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Usability Evaluation of a Novel Robotic Power Wheelchair for Indoor and Outdoor Navigation.
Arch Phys Med Rehabil. 2019 04; 100(4):627-637.AP

Abstract

OBJECTIVE

To compare the Mobility Enhancement roBotic (MEBot) wheelchair's capabilities with commercial electric-powered wheelchairs (EPWs) by performing a systematic usability evaluation.

DESIGN

Usability in effectiveness, efficacy, and satisfaction was evaluated using quantitative measures. A semistructured interview was employed to gather feedback about the users' interaction with MEBot.

SETTING

Laboratory testing of EPW driving performance with 2 devices in a controlled setting simulating common EPW driving tasks.

PARTICIPANTS

A convenience sample of expert EPW users (N=12; 9 men, 3 women) with an average age of 54.7±10.9 years and 16.3± 8.1 years of EPW driving experience.

INTERVENTIONS

Not applicable.

MAIN OUTCOME MEASURES

Powered mobility clinical driving assessment (PMCDA), Satisfaction Questionnaire, National Aeronautics and Space Administration's Task Load Index.

RESULTS

Participants were able to perform significantly higher number of tasks (P=.004), with significantly higher scores in both the adequacy-efficacy (P=.005) and the safety (P=.005) domains of the PMCDA while using MEBot over curbs and cross-slopes. However, participants reported significantly higher mental demand (P=.005) while using MEBot to navigate curbs and cross-slopes due to MEBot's complexity to perform its mobility applications which increased user's cognitive demands.

CONCLUSIONS

Overall, this usability evaluation demonstrated that MEBot is a promising EPW device to use indoors and outdoors with architectural barriers such as curbs and cross-slopes. Current design limitations were highlighted with recommendations for further improvement.

Authors+Show Affiliations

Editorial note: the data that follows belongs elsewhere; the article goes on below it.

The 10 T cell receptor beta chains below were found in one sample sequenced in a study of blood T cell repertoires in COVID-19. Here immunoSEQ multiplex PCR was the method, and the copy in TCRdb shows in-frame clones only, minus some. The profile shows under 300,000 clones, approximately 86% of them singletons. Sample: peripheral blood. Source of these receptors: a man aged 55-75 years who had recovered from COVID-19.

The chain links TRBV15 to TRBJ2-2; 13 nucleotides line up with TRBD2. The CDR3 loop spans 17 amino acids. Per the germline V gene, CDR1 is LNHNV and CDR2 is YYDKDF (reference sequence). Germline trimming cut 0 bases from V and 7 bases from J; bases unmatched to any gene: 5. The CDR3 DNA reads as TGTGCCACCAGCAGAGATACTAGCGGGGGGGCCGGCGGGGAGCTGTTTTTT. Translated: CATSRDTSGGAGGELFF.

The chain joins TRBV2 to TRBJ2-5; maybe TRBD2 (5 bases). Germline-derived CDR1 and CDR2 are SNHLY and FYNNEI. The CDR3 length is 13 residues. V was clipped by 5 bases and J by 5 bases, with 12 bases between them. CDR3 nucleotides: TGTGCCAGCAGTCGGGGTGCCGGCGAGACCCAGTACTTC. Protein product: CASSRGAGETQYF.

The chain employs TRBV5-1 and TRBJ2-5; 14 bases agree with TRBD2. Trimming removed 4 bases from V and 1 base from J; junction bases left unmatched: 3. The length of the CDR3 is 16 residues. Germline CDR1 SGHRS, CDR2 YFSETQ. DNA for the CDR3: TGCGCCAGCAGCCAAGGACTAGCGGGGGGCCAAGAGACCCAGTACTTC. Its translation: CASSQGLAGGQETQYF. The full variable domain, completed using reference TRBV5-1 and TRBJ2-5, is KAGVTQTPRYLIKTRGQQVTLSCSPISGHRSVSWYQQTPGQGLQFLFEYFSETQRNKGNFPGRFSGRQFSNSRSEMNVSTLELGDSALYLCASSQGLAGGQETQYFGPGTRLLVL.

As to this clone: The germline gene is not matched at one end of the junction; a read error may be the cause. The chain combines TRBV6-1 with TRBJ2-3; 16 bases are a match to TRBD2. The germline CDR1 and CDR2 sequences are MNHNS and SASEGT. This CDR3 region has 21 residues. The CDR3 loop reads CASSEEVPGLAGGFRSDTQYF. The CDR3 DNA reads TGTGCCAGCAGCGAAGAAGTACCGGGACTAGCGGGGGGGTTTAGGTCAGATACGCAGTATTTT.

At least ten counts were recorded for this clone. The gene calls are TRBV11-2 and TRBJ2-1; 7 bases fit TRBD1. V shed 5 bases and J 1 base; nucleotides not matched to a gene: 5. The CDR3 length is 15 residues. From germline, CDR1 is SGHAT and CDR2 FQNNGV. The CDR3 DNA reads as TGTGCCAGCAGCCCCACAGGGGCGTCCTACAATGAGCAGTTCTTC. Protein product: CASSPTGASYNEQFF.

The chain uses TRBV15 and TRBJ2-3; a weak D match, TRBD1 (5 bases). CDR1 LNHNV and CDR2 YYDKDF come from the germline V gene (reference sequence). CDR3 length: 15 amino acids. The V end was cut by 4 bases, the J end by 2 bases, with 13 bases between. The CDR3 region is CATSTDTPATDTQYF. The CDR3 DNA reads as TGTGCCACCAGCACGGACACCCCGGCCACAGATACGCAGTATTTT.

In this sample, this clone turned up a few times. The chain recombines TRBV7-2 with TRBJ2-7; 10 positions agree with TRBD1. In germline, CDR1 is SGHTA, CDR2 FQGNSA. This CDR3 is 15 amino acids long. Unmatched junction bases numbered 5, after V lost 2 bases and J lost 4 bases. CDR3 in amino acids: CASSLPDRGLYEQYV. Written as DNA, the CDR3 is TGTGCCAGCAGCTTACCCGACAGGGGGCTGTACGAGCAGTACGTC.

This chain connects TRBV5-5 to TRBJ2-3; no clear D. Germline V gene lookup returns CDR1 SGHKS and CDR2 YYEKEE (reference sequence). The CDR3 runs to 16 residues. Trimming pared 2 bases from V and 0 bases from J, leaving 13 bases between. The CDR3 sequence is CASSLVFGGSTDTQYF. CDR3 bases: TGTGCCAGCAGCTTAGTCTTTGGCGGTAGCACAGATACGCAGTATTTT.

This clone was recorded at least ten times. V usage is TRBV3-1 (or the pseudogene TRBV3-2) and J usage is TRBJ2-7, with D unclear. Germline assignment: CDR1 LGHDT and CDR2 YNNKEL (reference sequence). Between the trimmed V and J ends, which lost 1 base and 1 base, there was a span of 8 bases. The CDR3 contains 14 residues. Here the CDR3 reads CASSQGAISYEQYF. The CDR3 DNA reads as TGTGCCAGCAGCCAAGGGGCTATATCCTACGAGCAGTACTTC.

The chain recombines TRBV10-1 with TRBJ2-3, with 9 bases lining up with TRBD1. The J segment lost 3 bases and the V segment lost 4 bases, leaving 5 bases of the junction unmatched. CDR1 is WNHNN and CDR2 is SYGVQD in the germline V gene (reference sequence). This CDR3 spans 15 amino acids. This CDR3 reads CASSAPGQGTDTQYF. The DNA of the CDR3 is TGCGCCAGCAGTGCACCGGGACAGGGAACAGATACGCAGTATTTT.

Center of Excellence in Wheelchairs and Associated Rehabilitation Engineering, Veterans Affairs Pittsburgh Healthcare System and Human Engineering Research Laboratories, Pittsburgh, PA; Department of Rehabilitation Sciences and Technology, School of Health and Rehabilitation Sciences, University of Pittsburgh, Pittsburgh, PA.Center of Excellence in Wheelchairs and Associated Rehabilitation Engineering, Veterans Affairs Pittsburgh Healthcare System and Human Engineering Research Laboratories, Pittsburgh, PA; Department of Rehabilitation Sciences and Technology, School of Health and Rehabilitation Sciences, University of Pittsburgh, Pittsburgh, PA.Center of Excellence in Wheelchairs and Associated Rehabilitation Engineering, Veterans Affairs Pittsburgh Healthcare System and Human Engineering Research Laboratories, Pittsburgh, PA; Department of Rehabilitation Sciences and Technology, School of Health and Rehabilitation Sciences, University of Pittsburgh, Pittsburgh, PA.Center of Excellence in Wheelchairs and Associated Rehabilitation Engineering, Veterans Affairs Pittsburgh Healthcare System and Human Engineering Research Laboratories, Pittsburgh, PA; Department of Rehabilitation Sciences and Technology, School of Health and Rehabilitation Sciences, University of Pittsburgh, Pittsburgh, PA.Center of Excellence in Wheelchairs and Associated Rehabilitation Engineering, Veterans Affairs Pittsburgh Healthcare System and Human Engineering Research Laboratories, Pittsburgh, PA; Department of Rehabilitation Sciences and Technology, School of Health and Rehabilitation Sciences, University of Pittsburgh, Pittsburgh, PA.Center of Excellence in Wheelchairs and Associated Rehabilitation Engineering, Veterans Affairs Pittsburgh Healthcare System and Human Engineering Research Laboratories, Pittsburgh, PA; Department of Rehabilitation Sciences and Technology, School of Health and Rehabilitation Sciences, University of Pittsburgh, Pittsburgh, PA.Center of Excellence in Wheelchairs and Associated Rehabilitation Engineering, Veterans Affairs Pittsburgh Healthcare System and Human Engineering Research Laboratories, Pittsburgh, PA; Department of Rehabilitation Sciences and Technology, School of Health and Rehabilitation Sciences, University of Pittsburgh, Pittsburgh, PA. Electronic address: rcooper@pitt.edu.